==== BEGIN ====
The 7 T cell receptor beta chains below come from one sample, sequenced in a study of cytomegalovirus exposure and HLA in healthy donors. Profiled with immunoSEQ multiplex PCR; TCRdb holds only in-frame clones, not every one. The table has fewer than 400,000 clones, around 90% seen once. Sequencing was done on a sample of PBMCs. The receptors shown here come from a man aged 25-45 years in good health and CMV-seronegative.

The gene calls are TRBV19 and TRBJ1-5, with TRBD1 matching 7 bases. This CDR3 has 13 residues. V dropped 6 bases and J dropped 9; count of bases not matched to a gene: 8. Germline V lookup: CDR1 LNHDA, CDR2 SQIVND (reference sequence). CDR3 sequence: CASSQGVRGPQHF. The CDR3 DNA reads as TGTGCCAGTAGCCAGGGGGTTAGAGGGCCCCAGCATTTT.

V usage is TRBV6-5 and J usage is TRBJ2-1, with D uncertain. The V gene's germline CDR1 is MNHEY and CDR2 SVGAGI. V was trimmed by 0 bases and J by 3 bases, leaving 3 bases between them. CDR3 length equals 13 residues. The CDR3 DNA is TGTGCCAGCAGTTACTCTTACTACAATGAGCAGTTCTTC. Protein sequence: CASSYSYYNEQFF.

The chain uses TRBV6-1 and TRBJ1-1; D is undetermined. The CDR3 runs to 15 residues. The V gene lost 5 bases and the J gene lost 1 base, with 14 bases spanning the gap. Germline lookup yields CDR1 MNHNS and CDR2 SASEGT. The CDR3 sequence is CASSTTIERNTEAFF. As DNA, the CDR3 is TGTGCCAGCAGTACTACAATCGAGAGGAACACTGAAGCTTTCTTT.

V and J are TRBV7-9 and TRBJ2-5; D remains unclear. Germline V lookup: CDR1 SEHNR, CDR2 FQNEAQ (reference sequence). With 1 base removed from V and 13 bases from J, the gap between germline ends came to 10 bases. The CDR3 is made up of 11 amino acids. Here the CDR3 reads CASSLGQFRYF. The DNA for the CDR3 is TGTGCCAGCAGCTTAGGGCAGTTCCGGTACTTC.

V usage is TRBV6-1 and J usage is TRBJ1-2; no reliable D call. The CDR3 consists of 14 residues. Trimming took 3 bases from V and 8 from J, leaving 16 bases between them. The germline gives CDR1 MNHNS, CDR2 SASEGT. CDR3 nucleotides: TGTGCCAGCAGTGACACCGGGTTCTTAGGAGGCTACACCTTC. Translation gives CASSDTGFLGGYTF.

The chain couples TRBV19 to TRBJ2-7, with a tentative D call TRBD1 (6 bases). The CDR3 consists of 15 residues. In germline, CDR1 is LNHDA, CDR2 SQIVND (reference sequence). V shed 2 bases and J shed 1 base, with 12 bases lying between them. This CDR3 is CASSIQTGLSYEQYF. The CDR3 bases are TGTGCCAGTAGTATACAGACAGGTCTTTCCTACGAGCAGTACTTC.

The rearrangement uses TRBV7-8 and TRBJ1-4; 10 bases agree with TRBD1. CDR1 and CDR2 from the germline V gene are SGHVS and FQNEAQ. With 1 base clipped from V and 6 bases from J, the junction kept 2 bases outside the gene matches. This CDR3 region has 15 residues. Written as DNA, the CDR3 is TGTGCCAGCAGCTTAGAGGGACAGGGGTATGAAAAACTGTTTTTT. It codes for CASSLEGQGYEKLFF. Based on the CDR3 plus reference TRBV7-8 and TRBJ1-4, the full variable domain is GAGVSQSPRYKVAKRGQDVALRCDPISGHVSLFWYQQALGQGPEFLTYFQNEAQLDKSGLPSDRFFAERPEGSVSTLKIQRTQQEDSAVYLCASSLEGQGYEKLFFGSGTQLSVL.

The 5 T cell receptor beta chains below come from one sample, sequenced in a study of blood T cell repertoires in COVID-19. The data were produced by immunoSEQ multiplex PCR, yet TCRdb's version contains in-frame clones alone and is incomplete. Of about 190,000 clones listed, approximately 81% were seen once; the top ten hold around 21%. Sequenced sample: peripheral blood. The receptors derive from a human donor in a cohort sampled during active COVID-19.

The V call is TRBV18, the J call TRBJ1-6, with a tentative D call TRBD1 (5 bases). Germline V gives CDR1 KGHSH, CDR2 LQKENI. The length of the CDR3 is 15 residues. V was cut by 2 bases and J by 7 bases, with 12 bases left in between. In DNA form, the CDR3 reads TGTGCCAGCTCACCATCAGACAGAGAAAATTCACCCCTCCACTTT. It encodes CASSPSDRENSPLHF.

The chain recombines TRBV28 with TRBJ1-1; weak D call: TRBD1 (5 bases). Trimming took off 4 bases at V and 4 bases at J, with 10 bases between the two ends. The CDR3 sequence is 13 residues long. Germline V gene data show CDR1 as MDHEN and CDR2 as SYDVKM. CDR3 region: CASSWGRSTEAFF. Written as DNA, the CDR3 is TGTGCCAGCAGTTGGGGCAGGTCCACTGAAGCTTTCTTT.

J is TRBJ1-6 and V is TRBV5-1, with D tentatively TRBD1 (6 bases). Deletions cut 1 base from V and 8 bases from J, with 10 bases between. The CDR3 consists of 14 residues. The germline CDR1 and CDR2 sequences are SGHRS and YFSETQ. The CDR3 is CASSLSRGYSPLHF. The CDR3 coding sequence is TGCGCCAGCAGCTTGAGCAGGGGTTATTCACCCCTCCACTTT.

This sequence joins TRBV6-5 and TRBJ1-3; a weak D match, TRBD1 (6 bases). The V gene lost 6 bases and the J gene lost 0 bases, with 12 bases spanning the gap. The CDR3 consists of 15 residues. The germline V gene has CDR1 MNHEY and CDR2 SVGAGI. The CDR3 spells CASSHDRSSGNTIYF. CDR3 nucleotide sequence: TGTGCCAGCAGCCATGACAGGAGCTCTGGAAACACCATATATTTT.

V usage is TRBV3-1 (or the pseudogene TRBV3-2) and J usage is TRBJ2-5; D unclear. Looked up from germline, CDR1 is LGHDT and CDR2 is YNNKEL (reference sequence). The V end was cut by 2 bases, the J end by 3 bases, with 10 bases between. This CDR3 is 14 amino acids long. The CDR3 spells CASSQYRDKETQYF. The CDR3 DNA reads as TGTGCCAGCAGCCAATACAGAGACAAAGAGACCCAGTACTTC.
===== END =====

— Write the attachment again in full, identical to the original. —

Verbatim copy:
The 7 T cell receptor beta chains below come from one sample, sequenced in a study of cytomegalovirus exposure and HLA in healthy donors. Profiled with immunoSEQ multiplex PCR; TCRdb holds only in-frame clones, not every one. The table has fewer than 400,000 clones, around 90% seen once. Sequencing was done on a sample of PBMCs. The receptors shown here come from a man aged 25-45 years in good health and CMV-seronegative.

The gene calls are TRBV19 and TRBJ1-5, with TRBD1 matching 7 bases. This CDR3 has 13 residues. V dropped 6 bases and J dropped 9; count of bases not matched to a gene: 8. Germline V lookup: CDR1 LNHDA, CDR2 SQIVND (reference sequence). CDR3 sequence: CASSQGVRGPQHF. The CDR3 DNA reads as TGTGCCAGTAGCCAGGGGGTTAGAGGGCCCCAGCATTTT.

V usage is TRBV6-5 and J usage is TRBJ2-1, with D uncertain. The V gene's germline CDR1 is MNHEY and CDR2 SVGAGI. V was trimmed by 0 bases and J by 3 bases, leaving 3 bases between them. CDR3 length equals 13 residues. The CDR3 DNA is TGTGCCAGCAGTTACTCTTACTACAATGAGCAGTTCTTC. Protein sequence: CASSYSYYNEQFF.

The chain uses TRBV6-1 and TRBJ1-1; D is undetermined. The CDR3 runs to 15 residues. The V gene lost 5 bases and the J gene lost 1 base, with 14 bases spanning the gap. Germline lookup yields CDR1 MNHNS and CDR2 SASEGT. The CDR3 sequence is CASSTTIERNTEAFF. As DNA, the CDR3 is TGTGCCAGCAGTACTACAATCGAGAGGAACACTGAAGCTTTCTTT.

V and J are TRBV7-9 and TRBJ2-5; D remains unclear. Germline V lookup: CDR1 SEHNR, CDR2 FQNEAQ (reference sequence). With 1 base removed from V and 13 bases from J, the gap between germline ends came to 10 bases. The CDR3 is made up of 11 amino acids. Here the CDR3 reads CASSLGQFRYF. The DNA for the CDR3 is TGTGCCAGCAGCTTAGGGCAGTTCCGGTACTTC.

V usage is TRBV6-1 and J usage is TRBJ1-2; no reliable D call. The CDR3 consists of 14 residues. Trimming took 3 bases from V and 8 from J, leaving 16 bases between them. The germline gives CDR1 MNHNS, CDR2 SASEGT. CDR3 nucleotides: TGTGCCAGCAGTGACACCGGGTTCTTAGGAGGCTACACCTTC. Translation gives CASSDTGFLGGYTF.

The chain couples TRBV19 to TRBJ2-7, with a tentative D call TRBD1 (6 bases). The CDR3 consists of 15 residues. In germline, CDR1 is LNHDA, CDR2 SQIVND (reference sequence). V shed 2 bases and J shed 1 base, with 12 bases lying between them. This CDR3 is CASSIQTGLSYEQYF. The CDR3 bases are TGTGCCAGTAGTATACAGACAGGTCTTTCCTACGAGCAGTACTTC.

The rearrangement uses TRBV7-8 and TRBJ1-4; 10 bases agree with TRBD1. CDR1 and CDR2 from the germline V gene are SGHVS and FQNEAQ. With 1 base clipped from V and 6 bases from J, the junction kept 2 bases outside the gene matches. This CDR3 region has 15 residues. Written as DNA, the CDR3 is TGTGCCAGCAGCTTAGAGGGACAGGGGTATGAAAAACTGTTTTTT. It codes for CASSLEGQGYEKLFF. Based on the CDR3 plus reference TRBV7-8 and TRBJ1-4, the full variable domain is GAGVSQSPRYKVAKRGQDVALRCDPISGHVSLFWYQQALGQGPEFLTYFQNEAQLDKSGLPSDRFFAERPEGSVSTLKIQRTQQEDSAVYLCASSLEGQGYEKLFFGSGTQLSVL.

The 5 T cell receptor beta chains below come from one sample, sequenced in a study of blood T cell repertoires in COVID-19. The data were produced by immunoSEQ multiplex PCR, yet TCRdb's version contains in-frame clones alone and is incomplete. Of about 190,000 clones listed, approximately 81% were seen once; the top ten hold around 21%. Sequenced sample: peripheral blood. The receptors derive from a human donor in a cohort sampled during active COVID-19.

The V call is TRBV18, the J call TRBJ1-6, with a tentative D call TRBD1 (5 bases). Germline V gives CDR1 KGHSH, CDR2 LQKENI. The length of the CDR3 is 15 residues. V was cut by 2 bases and J by 7 bases, with 12 bases left in between. In DNA form, the CDR3 reads TGTGCCAGCTCACCATCAGACAGAGAAAATTCACCCCTCCACTTT. It encodes CASSPSDRENSPLHF.

The chain recombines TRBV28 with TRBJ1-1; weak D call: TRBD1 (5 bases). Trimming took off 4 bases at V and 4 bases at J, with 10 bases between the two ends. The CDR3 sequence is 13 residues long. Germline V gene data show CDR1 as MDHEN and CDR2 as SYDVKM. CDR3 region: CASSWGRSTEAFF. Written as DNA, the CDR3 is TGTGCCAGCAGTTGGGGCAGGTCCACTGAAGCTTTCTTT.

J is TRBJ1-6 and V is TRBV5-1, with D tentatively TRBD1 (6 bases). Deletions cut 1 base from V and 8 bases from J, with 10 bases between. The CDR3 consists of 14 residues. The germline CDR1 and CDR2 sequences are SGHRS and YFSETQ. The CDR3 is CASSLSRGYSPLHF. The CDR3 coding sequence is TGCGCCAGCAGCTTGAGCAGGGGTTATTCACCCCTCCACTTT.

This sequence joins TRBV6-5 and TRBJ1-3; a weak D match, TRBD1 (6 bases). The V gene lost 6 bases and the J gene lost 0 bases, with 12 bases spanning the gap. The CDR3 consists of 15 residues. The germline V gene has CDR1 MNHEY and CDR2 SVGAGI. The CDR3 spells CASSHDRSSGNTIYF. CDR3 nucleotide sequence: TGTGCCAGCAGCCATGACAGGAGCTCTGGAAACACCATATATTTT.

V usage is TRBV3-1 (or the pseudogene TRBV3-2) and J usage is TRBJ2-5; D unclear. Looked up from germline, CDR1 is LGHDT and CDR2 is YNNKEL (reference sequence). The V end was cut by 2 bases, the J end by 3 bases, with 10 bases between. This CDR3 is 14 amino acids long. The CDR3 spells CASSQYRDKETQYF. The CDR3 DNA reads as TGTGCCAGCAGCCAATACAGAGACAAAGAGACCCAGTACTTC.